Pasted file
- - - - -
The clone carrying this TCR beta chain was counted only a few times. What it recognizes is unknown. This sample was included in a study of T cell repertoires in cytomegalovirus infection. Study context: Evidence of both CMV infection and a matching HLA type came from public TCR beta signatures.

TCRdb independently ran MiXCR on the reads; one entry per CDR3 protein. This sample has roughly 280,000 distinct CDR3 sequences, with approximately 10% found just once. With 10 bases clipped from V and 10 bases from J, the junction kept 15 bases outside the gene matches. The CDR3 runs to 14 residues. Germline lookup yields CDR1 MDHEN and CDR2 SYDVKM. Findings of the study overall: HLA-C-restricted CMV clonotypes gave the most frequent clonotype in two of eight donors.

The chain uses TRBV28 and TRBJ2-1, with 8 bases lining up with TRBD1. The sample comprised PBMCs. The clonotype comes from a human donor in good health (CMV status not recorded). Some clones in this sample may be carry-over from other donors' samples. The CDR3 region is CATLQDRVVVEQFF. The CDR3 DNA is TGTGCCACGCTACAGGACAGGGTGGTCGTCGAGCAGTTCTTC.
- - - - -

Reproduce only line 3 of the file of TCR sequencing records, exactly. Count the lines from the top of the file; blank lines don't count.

The chain uses TRBV28 and TRBJ2-1, with 8 bases lining up with TRBD1. The sample comprised PBMCs. The clonotype comes from a human donor in good health (CMV status not recorded). Some clones in this sample may be carry-over from other donors' samples. The CDR3 region is CATLQDRVVVEQFF. The CDR3 DNA is TGTGCCACGCTACAGGACAGGGTGGTCGTCGAGCAGTTCTTC.